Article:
3. Attitude: “At higher levels of competitive swimming, something like an inversion of attitude takes place. The very features of the sport which the “C” swimmer finds unpleasant, the top-level swimmer enjoys. What others see as boring – swimming back and forth over a black line for two hours, say – they find peaceful, even meditative, often challenging, or therapeutic. They enjoy hard practices, look forward to difficult competitions, try to set difficult goals…. It is incorrect to believe that top athletes suffer great sacrifices to achieve their goals. Often, they don’t see what they do as sacrificial at all. They like it. “
Let’s jump back to understanding the idea of stratification (that is the different worlds/levels of mastery) and excellence.
“There are significant, qualitative breaks – discontinuities- between levels of the sport. These include differences in attitude, discipline, and technique which in turn lead to small but consistent quantitative difference in speed. ”
“I am suggesting here that athletes do not reach the top level by a simple process of working their way up, by accumulating sheer time in the sport; improvements across levels of the sport are not generated through quantitative changes. No amount of extra work per se will transform a “C” swimmer into a “AAAA” swimmer without a concurrent qualitative change in how that work is done. It is not by doing increasing amounts of work that one becomes excellent, but rather by changing the kinds of work.”
The author interjects with a fascinating quote from Clausewitz:
“The most distinguished generals have never risen from the very learned or really erudite class of officers, but have been mostly men who, from the circumstances of their position, could not have attained to any great amount of knowledge…the only question therefore is, of what kind should these ideas be…”
“Clausewitz notes that great generals rise quickly. Especially in wartime, when battlefield performance is the vital need, there is no long period of apprenticeship before one achieves the highest ranks, no tedious accumulation of knowledge or skills.”
But doesn’t just doing more (i.e. increasing quantitative practice) lead us to moving form one level of excellence to another?
“The fact is, when people around us do more, they do tend to do better…The fact is, quantitative changes do bring success – but only within levels of the sport. Doing more of the same pays off, but only in very limited, locally visible ways. Having seen that “more is better within local situations, we tend to extrapolate.”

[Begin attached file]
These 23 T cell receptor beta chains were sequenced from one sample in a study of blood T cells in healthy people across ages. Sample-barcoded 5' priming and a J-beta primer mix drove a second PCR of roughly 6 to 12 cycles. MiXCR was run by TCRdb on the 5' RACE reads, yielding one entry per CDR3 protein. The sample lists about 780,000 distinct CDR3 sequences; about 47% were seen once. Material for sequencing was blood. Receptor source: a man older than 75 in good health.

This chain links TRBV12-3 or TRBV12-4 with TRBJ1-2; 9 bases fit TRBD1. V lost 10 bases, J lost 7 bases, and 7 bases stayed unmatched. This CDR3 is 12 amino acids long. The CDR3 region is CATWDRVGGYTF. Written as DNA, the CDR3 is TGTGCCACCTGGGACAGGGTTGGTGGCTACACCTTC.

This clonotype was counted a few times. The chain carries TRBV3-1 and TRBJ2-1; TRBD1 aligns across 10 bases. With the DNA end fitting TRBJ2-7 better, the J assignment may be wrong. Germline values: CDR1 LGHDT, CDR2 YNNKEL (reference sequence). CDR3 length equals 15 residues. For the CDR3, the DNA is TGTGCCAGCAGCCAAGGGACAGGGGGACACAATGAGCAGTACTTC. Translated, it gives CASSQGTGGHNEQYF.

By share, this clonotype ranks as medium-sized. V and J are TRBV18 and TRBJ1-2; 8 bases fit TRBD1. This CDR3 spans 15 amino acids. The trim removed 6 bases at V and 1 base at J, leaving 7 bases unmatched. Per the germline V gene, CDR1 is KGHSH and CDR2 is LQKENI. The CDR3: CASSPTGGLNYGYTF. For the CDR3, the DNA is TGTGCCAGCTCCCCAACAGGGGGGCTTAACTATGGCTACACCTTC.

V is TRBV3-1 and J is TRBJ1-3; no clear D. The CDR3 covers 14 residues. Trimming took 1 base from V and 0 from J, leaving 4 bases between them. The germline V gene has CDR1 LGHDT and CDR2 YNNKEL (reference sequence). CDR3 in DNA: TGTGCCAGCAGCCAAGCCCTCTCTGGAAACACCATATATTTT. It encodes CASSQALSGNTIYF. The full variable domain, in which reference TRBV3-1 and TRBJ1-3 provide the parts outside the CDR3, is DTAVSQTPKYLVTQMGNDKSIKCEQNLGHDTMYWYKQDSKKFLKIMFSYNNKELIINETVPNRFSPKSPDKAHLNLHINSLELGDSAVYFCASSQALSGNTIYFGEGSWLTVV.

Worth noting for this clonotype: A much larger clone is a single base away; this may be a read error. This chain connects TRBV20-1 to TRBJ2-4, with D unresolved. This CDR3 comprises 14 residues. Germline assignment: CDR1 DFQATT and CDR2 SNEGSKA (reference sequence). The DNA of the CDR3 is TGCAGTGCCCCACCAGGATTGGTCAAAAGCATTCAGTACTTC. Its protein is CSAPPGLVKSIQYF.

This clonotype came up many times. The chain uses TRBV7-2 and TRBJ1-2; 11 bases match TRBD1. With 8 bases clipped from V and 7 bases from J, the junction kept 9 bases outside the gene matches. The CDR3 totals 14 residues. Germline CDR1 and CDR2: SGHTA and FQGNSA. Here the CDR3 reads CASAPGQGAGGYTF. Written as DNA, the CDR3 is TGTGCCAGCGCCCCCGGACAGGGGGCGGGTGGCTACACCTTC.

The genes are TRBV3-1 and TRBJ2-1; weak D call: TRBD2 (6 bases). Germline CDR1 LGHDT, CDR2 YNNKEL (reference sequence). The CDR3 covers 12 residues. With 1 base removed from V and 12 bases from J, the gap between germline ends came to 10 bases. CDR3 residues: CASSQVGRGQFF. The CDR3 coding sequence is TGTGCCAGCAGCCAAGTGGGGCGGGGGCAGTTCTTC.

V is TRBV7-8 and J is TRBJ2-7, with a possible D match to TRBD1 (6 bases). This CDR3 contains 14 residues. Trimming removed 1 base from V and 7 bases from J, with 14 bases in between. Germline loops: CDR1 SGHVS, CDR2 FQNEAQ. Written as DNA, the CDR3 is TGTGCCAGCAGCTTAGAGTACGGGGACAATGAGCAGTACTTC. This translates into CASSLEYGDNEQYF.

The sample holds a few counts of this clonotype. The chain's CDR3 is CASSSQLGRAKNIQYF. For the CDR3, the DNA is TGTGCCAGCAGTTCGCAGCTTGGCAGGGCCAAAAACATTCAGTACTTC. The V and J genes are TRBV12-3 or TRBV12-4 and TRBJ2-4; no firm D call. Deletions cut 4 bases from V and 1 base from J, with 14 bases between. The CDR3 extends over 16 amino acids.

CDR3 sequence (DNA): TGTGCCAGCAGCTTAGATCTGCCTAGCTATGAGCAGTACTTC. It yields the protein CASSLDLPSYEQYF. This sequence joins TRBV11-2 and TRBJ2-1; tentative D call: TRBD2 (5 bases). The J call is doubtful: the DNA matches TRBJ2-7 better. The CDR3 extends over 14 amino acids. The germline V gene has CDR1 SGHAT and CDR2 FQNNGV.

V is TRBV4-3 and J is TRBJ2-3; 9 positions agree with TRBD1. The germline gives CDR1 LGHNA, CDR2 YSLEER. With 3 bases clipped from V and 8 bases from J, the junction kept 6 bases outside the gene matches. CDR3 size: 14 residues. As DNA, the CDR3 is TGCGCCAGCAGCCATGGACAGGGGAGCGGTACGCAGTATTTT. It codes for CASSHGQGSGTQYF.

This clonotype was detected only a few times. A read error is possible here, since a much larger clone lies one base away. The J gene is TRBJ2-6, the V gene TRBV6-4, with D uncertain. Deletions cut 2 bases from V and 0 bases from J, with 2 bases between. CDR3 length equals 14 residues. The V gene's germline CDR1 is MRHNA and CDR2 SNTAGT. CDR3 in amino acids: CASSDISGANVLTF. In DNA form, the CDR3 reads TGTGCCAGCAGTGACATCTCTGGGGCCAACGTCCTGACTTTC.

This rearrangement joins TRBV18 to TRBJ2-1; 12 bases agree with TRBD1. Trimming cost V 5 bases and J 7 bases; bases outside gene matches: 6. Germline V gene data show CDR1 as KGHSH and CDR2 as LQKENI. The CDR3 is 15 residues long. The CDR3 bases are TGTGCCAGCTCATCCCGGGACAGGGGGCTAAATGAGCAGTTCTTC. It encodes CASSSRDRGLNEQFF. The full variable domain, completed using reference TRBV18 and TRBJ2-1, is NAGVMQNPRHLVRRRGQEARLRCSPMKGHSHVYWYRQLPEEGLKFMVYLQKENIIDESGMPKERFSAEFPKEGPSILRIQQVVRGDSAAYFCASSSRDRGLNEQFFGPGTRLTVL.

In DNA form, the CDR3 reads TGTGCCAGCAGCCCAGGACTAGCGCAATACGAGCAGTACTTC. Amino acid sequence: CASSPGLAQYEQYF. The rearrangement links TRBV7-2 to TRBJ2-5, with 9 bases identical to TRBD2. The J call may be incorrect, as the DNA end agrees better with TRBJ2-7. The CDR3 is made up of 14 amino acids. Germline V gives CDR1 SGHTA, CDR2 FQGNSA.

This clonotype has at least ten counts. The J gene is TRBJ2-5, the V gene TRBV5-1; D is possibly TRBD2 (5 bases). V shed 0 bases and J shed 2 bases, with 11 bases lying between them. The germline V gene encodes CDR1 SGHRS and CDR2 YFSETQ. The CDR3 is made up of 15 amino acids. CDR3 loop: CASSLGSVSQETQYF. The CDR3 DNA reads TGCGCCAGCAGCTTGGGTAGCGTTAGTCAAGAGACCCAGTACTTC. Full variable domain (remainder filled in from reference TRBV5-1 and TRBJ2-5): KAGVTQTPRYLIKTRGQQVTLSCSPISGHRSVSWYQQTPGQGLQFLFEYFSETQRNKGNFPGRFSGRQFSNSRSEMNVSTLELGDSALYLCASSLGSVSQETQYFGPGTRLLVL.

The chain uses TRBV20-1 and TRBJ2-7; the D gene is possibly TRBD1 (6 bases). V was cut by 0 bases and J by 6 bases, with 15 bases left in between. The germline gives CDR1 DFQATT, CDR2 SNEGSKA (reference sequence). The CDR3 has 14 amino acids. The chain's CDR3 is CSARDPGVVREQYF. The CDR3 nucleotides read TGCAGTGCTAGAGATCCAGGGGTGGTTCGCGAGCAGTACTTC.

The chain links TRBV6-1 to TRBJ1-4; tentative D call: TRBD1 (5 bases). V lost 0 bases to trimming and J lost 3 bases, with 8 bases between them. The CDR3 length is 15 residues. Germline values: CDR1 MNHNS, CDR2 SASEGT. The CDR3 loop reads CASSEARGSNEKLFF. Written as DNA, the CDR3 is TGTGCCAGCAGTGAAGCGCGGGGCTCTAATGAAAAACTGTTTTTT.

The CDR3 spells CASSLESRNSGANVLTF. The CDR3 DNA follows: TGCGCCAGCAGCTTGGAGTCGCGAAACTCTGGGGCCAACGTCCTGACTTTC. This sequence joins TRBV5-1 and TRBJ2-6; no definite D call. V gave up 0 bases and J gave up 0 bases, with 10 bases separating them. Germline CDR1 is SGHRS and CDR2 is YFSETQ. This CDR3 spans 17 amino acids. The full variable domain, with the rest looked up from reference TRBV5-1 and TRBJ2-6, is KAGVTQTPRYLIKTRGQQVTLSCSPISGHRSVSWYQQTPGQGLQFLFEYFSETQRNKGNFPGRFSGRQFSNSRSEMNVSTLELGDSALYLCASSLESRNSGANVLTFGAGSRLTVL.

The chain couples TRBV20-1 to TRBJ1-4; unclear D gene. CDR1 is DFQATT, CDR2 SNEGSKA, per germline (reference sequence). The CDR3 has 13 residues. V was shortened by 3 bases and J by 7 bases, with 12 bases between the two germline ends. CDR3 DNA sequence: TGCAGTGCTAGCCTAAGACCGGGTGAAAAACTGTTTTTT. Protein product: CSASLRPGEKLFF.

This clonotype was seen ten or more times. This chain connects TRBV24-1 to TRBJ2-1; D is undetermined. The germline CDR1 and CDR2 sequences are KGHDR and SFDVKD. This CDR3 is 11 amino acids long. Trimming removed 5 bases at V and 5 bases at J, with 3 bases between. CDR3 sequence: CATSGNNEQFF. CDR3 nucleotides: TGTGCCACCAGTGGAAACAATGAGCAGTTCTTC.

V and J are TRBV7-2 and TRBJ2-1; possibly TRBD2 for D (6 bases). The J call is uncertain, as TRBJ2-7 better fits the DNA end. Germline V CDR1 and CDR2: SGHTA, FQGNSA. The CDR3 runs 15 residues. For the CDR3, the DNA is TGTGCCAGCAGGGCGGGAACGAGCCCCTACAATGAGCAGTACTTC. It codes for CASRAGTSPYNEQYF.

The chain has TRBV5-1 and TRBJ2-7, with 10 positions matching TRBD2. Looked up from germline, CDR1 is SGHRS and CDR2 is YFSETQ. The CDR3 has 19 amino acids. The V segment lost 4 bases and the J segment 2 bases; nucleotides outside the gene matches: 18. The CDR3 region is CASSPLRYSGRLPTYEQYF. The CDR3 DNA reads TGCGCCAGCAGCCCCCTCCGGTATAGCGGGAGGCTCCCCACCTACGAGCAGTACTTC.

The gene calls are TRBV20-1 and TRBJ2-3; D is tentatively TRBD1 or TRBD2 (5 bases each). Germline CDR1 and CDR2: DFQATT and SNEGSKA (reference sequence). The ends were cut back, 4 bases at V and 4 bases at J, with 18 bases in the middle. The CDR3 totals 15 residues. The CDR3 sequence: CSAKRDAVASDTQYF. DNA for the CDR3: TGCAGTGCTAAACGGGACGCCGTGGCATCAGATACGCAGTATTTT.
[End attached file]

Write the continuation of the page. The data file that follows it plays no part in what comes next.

This extrapolation is what leads us to thinking that superstar athletes have godlike abilities.
“We believe, extrapolating from what we learn about success at our own level, that they must work unbelievable hard, must feel incredible pressure, must sacrifice more and more to become successful.”
When we think like this, we make think of excellence as being continuous vs stratified (i.e. as separate spheres).
Here are some interesting points on moving between levels of excellence.
“Less, obvious, though, is that sliding back down [from a high level of excellence to a lower one] is empirically difficult indeed. For one thing, techniques once learned and habitualized don’t deteriorate overnight. Quite a few swimmers, years past retirement from the sport, can come out and with a few month’s practice do quite well…. Then too, there seem to be a permanent or at least persistent effects of hard training; attitudes of competitiveness and strategies for racing once learned are rarely forgotten.
“Some people don’t even begin to shine, that is, until they reach the higher levels.”
Next the author talks about how talent does not lead to excellence.
“I am suggesting that athletic excellence is widely attainable, if usually unsought. Many people – let us say, hundreds of thousands in this country – have the physical wherewithal to belong to the Olympic class. While there maybe an “entry level” of physical characteristics necessary for Olympic performances, that level may be quite low, and in any case is not measurable.”
“Talent is perhaps the most pervasive lay explanation we have for athletic success…. But talent fails as an explanation for athletic success, on conceptual grounds. It mystifies excellence, subsuming a complex set of discrete actions behind a single undifferentiated concept.”
Talent is an inadequate predictor of excellence for at least 3 reasons.
1. “Factors other than talent explain athletic success more precisely.”
2. “Talent is indistinguishable from its effects. One cannot see that talent exists until after its effects become obvious.”